Elyse Schein had always known she was adopted, but it wasn’t until her mid-thirties while living in Paris that she searched for her biological mother. When Elyse contacted her adoption agency, she was not prepared for the shocking, life-changing news she received: She had an identical twin sister. Elyse was then hit with another bombshell: she and her sister had been separated as infants, and for a time, had been part of a secret study on separated twins.
Paula Bernstein, a married writer and mother living in New York, also knew she was adopted, but had no inclination to find her birth mother. When she answered a call from the adoption agency one spring afternoon, Paula’s life suddenly divided into two starkly different periods: the time before and the time after she learned the truth.
As they reunite and take their tentative first steps from strangers to sisters, Paula and Elyse are also left with haunting questions surrounding their origins and their separation. They learn that the study was conducted by a pair of influential psychiatrists associated with a prestigious adoption agency. As they investigate their birth mother’s past, Paula and Elyse move closer toward solving the puzzle of their lives.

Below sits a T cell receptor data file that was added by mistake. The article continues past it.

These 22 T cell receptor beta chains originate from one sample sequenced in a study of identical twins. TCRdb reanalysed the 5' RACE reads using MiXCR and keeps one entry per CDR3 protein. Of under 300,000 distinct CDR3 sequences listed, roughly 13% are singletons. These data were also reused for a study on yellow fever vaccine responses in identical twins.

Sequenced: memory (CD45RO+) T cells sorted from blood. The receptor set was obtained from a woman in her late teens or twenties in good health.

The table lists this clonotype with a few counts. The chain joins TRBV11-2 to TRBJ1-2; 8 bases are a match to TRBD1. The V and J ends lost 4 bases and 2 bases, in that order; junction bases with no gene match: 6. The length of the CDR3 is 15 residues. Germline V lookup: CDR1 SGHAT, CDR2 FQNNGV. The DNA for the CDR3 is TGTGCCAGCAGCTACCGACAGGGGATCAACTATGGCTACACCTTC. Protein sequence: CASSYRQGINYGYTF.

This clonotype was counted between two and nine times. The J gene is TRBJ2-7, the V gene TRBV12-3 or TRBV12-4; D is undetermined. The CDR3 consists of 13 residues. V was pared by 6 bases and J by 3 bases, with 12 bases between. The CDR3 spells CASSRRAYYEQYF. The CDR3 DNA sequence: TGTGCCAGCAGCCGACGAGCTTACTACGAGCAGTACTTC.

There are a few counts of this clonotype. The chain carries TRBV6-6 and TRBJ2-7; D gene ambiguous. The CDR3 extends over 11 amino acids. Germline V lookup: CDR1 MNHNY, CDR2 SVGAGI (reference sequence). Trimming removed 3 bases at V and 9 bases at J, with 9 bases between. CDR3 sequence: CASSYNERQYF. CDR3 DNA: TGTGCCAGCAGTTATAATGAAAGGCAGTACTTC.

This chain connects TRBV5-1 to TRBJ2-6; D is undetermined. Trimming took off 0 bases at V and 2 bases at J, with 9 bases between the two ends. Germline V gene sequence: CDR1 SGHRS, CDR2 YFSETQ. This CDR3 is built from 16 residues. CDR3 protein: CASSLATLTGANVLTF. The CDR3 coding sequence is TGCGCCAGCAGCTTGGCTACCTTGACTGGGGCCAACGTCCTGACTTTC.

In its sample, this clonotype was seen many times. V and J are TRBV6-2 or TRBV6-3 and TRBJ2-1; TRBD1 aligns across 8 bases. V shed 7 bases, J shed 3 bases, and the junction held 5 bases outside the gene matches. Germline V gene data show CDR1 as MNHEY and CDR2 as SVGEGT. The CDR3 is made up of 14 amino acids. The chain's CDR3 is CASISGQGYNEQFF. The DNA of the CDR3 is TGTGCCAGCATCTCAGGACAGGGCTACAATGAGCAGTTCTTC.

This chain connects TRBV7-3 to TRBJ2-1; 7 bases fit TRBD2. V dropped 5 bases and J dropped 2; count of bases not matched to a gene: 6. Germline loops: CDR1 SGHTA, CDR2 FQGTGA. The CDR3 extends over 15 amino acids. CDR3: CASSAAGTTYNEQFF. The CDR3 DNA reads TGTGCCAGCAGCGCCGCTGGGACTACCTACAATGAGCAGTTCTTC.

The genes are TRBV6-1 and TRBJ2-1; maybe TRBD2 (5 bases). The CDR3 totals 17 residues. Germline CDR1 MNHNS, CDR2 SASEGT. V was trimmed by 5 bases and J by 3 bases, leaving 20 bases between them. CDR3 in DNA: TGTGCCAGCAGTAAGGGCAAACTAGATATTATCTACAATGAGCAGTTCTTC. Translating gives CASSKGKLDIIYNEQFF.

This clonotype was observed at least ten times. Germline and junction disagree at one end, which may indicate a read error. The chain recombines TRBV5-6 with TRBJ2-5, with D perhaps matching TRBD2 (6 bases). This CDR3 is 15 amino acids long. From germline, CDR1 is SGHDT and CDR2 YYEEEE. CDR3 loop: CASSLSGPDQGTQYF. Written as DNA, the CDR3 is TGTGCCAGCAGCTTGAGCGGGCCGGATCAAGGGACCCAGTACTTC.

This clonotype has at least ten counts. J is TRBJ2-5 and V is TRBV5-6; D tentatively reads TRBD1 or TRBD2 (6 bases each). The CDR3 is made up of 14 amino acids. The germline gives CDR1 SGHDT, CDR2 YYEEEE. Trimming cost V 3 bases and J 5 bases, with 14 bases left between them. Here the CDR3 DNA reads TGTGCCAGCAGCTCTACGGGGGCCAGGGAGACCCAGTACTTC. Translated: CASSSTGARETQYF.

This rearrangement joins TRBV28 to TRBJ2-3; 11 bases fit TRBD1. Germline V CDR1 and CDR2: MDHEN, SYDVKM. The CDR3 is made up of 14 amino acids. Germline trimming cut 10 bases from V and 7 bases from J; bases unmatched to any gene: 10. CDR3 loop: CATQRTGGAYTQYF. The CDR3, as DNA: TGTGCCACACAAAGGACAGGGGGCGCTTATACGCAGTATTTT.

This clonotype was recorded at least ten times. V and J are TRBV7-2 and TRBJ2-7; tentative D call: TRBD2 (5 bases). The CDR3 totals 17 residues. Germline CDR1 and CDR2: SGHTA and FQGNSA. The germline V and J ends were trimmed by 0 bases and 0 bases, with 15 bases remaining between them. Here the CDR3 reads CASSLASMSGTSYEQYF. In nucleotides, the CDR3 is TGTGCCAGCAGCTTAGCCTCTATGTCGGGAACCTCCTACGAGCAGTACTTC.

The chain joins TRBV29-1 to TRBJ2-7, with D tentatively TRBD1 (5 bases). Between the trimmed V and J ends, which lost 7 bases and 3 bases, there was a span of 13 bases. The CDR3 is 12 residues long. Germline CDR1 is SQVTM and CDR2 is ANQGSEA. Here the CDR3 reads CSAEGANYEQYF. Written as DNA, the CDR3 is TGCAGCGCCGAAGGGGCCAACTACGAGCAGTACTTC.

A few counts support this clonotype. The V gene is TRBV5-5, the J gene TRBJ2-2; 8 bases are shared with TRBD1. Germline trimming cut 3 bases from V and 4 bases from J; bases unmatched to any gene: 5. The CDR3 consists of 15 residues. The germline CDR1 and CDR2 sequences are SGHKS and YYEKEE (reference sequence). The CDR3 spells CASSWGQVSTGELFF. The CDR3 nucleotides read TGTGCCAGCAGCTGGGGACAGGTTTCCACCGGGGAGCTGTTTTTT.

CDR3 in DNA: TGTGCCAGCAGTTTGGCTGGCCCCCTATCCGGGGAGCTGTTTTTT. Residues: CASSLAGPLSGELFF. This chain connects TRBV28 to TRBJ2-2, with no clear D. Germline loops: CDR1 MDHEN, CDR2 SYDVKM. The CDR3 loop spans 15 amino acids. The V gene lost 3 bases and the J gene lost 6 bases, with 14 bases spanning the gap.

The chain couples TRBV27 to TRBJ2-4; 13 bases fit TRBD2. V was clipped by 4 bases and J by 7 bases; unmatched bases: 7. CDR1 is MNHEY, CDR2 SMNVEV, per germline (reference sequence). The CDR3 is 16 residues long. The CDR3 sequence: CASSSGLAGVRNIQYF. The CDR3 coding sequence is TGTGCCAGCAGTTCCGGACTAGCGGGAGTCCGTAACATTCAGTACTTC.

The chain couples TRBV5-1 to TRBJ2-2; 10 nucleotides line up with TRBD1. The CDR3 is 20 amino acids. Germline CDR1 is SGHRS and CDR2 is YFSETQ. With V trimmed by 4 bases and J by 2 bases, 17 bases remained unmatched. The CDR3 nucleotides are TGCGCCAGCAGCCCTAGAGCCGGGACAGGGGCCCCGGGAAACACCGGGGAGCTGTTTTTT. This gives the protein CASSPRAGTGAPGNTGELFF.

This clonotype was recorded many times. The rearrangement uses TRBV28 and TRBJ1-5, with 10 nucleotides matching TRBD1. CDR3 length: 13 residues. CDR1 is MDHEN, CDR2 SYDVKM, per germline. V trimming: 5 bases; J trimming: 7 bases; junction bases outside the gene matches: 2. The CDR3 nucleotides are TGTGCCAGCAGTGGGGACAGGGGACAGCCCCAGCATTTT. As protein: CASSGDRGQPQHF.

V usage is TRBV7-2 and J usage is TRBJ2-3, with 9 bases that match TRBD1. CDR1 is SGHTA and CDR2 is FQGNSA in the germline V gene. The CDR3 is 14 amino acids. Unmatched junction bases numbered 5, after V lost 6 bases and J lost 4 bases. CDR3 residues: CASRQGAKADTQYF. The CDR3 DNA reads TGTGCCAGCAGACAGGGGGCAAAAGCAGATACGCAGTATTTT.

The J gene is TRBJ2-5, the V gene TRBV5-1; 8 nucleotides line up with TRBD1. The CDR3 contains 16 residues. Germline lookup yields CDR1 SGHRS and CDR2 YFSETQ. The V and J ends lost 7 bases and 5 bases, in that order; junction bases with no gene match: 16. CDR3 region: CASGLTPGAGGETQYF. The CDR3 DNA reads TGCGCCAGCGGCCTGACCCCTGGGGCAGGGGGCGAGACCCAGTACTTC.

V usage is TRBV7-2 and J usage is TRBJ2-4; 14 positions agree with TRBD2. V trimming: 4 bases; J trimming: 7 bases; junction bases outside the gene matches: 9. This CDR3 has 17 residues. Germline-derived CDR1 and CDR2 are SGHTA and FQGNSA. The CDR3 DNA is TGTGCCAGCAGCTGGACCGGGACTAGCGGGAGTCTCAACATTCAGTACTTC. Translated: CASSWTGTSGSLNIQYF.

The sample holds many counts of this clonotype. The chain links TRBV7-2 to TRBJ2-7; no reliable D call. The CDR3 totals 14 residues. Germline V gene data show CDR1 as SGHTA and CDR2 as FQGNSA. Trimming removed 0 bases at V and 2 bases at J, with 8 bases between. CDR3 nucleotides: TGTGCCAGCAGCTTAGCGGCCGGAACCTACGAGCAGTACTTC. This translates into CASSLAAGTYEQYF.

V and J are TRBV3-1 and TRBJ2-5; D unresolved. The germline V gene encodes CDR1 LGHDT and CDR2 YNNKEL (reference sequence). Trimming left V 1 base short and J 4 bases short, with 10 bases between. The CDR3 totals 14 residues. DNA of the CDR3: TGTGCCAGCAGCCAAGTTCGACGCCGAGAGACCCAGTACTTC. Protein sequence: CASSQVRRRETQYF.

In alternating voices, Paula and Elyse write with emotional honesty about the immediate intimacy they share as twins and the wide chasm that divides them as two complete strangers. Interweaving eye-opening studies and statistics on twin science into their narrative, they offer an intelligent and heartfelt glimpse into human nature.
Identical Strangers is the amazing story of two women coming to terms with the strange and unbelievable hand fate has dealt them, an account that broadens the definition of family and provides insight into our own DNA and the singularly exceptional imprint it leaves on our lives.
Imagine a slightly different version of you walks across the room, looks you in the eye and says “hello” in your voice. You discover that she has the same birthday, the same allergies, the same tics, and the same way of laughing. Looking at this person, you are able to gaze into your own eyes and see yourself from the outside. This identical individual has the exact same DNA as you and is essentially your clone.
We don’t have to imagine.
–from Identical Strangers
"A transfixing memoir."--Publishers Weekly
"Fascinating . . . An intelligent exploration of how identity intersects with bloodlines. A must-read for anybody interested in what it means to be a family."--Bust
From the Hardcover edition.
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